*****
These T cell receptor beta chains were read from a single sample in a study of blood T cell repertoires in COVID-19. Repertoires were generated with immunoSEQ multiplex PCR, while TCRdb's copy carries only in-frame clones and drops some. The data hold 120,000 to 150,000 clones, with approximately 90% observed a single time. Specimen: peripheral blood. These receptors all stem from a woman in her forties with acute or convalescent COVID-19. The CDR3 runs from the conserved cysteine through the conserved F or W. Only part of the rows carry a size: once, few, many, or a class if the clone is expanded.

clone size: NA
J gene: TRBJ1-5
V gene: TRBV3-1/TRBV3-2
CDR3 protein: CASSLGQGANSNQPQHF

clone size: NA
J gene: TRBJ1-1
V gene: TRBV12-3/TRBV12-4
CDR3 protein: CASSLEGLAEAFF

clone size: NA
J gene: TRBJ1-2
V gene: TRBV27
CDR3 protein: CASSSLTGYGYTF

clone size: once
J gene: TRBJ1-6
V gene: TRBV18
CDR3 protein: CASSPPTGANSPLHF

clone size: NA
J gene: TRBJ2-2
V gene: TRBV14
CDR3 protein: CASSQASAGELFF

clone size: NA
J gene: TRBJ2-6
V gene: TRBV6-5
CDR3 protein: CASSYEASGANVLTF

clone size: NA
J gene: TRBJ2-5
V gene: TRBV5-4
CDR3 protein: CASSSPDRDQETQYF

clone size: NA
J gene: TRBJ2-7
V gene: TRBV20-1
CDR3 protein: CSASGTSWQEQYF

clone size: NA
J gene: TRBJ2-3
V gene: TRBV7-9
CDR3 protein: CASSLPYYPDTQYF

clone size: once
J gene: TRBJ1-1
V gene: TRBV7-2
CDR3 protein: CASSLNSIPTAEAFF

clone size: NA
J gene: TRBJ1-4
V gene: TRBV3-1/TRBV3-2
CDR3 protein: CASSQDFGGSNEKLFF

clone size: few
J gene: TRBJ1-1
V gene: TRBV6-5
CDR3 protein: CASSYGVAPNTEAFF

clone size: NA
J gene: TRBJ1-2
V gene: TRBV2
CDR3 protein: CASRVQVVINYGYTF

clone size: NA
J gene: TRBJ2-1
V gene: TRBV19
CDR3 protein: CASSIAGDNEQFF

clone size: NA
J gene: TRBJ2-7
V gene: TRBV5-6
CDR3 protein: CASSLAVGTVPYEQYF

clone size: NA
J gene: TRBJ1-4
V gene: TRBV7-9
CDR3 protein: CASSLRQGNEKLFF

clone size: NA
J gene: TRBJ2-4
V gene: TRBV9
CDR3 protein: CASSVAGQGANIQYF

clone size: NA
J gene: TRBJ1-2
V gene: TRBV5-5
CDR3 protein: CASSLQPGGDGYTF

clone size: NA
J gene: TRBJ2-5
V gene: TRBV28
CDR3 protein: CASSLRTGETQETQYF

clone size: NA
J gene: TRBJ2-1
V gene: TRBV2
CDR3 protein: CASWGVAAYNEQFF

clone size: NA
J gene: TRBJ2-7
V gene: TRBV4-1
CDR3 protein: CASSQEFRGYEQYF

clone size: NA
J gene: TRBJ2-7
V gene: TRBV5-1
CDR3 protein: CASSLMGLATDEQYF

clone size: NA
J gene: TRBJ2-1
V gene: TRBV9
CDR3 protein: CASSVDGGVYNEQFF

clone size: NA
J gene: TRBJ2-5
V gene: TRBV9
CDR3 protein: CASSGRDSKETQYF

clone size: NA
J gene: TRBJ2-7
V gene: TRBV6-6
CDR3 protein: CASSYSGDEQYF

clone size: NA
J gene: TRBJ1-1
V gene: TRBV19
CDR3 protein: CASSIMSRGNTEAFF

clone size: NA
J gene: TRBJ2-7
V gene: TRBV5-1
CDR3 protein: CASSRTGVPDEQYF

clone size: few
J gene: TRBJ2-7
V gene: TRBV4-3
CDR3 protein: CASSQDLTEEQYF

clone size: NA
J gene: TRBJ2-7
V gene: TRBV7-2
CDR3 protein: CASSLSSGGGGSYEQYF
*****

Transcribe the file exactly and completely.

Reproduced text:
These T cell receptor beta chains were read from a single sample in a study of blood T cell repertoires in COVID-19. Repertoires were generated with immunoSEQ multiplex PCR, while TCRdb's copy carries only in-frame clones and drops some. The data hold 120,000 to 150,000 clones, with approximately 90% observed a single time. Specimen: peripheral blood. These receptors all stem from a woman in her forties with acute or convalescent COVID-19. The CDR3 runs from the conserved cysteine through the conserved F or W. Only part of the rows carry a size: once, few, many, or a class if the clone is expanded.

clone size: NA
J gene: TRBJ1-5
V gene: TRBV3-1/TRBV3-2
CDR3 protein: CASSLGQGANSNQPQHF

clone size: NA
J gene: TRBJ1-1
V gene: TRBV12-3/TRBV12-4
CDR3 protein: CASSLEGLAEAFF

clone size: NA
J gene: TRBJ1-2
V gene: TRBV27
CDR3 protein: CASSSLTGYGYTF

clone size: once
J gene: TRBJ1-6
V gene: TRBV18
CDR3 protein: CASSPPTGANSPLHF

clone size: NA
J gene: TRBJ2-2
V gene: TRBV14
CDR3 protein: CASSQASAGELFF

clone size: NA
J gene: TRBJ2-6
V gene: TRBV6-5
CDR3 protein: CASSYEASGANVLTF

clone size: NA
J gene: TRBJ2-5
V gene: TRBV5-4
CDR3 protein: CASSSPDRDQETQYF

clone size: NA
J gene: TRBJ2-7
V gene: TRBV20-1
CDR3 protein: CSASGTSWQEQYF

clone size: NA
J gene: TRBJ2-3
V gene: TRBV7-9
CDR3 protein: CASSLPYYPDTQYF

clone size: once
J gene: TRBJ1-1
V gene: TRBV7-2
CDR3 protein: CASSLNSIPTAEAFF

clone size: NA
J gene: TRBJ1-4
V gene: TRBV3-1/TRBV3-2
CDR3 protein: CASSQDFGGSNEKLFF

clone size: few
J gene: TRBJ1-1
V gene: TRBV6-5
CDR3 protein: CASSYGVAPNTEAFF

clone size: NA
J gene: TRBJ1-2
V gene: TRBV2
CDR3 protein: CASRVQVVINYGYTF

clone size: NA
J gene: TRBJ2-1
V gene: TRBV19
CDR3 protein: CASSIAGDNEQFF

clone size: NA
J gene: TRBJ2-7
V gene: TRBV5-6
CDR3 protein: CASSLAVGTVPYEQYF

clone size: NA
J gene: TRBJ1-4
V gene: TRBV7-9
CDR3 protein: CASSLRQGNEKLFF

clone size: NA
J gene: TRBJ2-4
V gene: TRBV9
CDR3 protein: CASSVAGQGANIQYF

clone size: NA
J gene: TRBJ1-2
V gene: TRBV5-5
CDR3 protein: CASSLQPGGDGYTF

clone size: NA
J gene: TRBJ2-5
V gene: TRBV28
CDR3 protein: CASSLRTGETQETQYF

clone size: NA
J gene: TRBJ2-1
V gene: TRBV2
CDR3 protein: CASWGVAAYNEQFF

clone size: NA
J gene: TRBJ2-7
V gene: TRBV4-1
CDR3 protein: CASSQEFRGYEQYF

clone size: NA
J gene: TRBJ2-7
V gene: TRBV5-1
CDR3 protein: CASSLMGLATDEQYF

clone size: NA
J gene: TRBJ2-1
V gene: TRBV9
CDR3 protein: CASSVDGGVYNEQFF

clone size: NA
J gene: TRBJ2-5
V gene: TRBV9
CDR3 protein: CASSGRDSKETQYF

clone size: NA
J gene: TRBJ2-7
V gene: TRBV6-6
CDR3 protein: CASSYSGDEQYF

clone size: NA
J gene: TRBJ1-1
V gene: TRBV19
CDR3 protein: CASSIMSRGNTEAFF

clone size: NA
J gene: TRBJ2-7
V gene: TRBV5-1
CDR3 protein: CASSRTGVPDEQYF

clone size: few
J gene: TRBJ2-7
V gene: TRBV4-3
CDR3 protein: CASSQDLTEEQYF

clone size: NA
J gene: TRBJ2-7
V gene: TRBV7-2
CDR3 protein: CASSLSSGGGGSYEQYF